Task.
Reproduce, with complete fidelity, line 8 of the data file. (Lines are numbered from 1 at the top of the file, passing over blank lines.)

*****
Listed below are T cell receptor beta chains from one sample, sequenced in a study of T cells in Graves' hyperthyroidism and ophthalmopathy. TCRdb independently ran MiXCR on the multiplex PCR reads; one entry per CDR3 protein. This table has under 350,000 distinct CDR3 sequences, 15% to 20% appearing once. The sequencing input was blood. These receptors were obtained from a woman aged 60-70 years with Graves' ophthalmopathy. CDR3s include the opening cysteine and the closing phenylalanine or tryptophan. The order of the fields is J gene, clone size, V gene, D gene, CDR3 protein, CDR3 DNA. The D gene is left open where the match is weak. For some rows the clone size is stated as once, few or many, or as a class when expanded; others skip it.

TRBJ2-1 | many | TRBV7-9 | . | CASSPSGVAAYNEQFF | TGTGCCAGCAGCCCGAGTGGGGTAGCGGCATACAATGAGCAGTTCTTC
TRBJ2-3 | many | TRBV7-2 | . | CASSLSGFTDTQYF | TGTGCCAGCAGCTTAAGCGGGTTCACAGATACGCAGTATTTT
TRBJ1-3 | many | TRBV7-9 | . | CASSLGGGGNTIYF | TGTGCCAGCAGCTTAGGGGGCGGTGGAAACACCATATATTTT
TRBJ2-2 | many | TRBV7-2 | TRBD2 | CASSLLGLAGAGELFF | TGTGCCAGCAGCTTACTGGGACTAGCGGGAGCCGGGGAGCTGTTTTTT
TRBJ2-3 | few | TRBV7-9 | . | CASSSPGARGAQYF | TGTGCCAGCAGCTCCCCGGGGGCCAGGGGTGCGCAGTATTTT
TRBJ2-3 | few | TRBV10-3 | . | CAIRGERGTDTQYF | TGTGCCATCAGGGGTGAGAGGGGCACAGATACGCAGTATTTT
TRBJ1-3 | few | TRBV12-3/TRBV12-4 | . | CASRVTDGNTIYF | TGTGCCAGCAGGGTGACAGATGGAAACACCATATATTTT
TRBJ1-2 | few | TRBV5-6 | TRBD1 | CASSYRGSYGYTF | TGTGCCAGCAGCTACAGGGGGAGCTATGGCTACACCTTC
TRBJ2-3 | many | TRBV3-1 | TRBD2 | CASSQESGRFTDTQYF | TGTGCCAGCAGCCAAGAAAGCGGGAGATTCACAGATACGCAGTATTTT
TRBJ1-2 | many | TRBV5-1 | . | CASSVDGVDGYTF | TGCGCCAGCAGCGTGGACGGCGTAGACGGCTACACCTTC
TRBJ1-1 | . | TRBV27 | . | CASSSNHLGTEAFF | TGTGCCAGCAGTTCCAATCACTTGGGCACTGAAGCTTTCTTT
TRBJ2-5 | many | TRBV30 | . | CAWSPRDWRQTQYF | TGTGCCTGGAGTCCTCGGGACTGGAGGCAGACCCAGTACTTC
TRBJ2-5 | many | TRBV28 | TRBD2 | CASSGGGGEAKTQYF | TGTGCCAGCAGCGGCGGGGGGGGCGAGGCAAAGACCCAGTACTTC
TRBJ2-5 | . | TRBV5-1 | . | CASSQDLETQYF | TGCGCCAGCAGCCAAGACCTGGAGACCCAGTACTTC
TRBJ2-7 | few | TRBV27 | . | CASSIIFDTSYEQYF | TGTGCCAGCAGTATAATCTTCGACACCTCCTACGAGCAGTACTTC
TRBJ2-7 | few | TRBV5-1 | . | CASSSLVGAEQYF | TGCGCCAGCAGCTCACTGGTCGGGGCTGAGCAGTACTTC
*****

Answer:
TRBJ1-3 | few | TRBV12-3/TRBV12-4 | . | CASRVTDGNTIYF | TGTGCCAGCAGGGTGACAGATGGAAACACCATATATTTT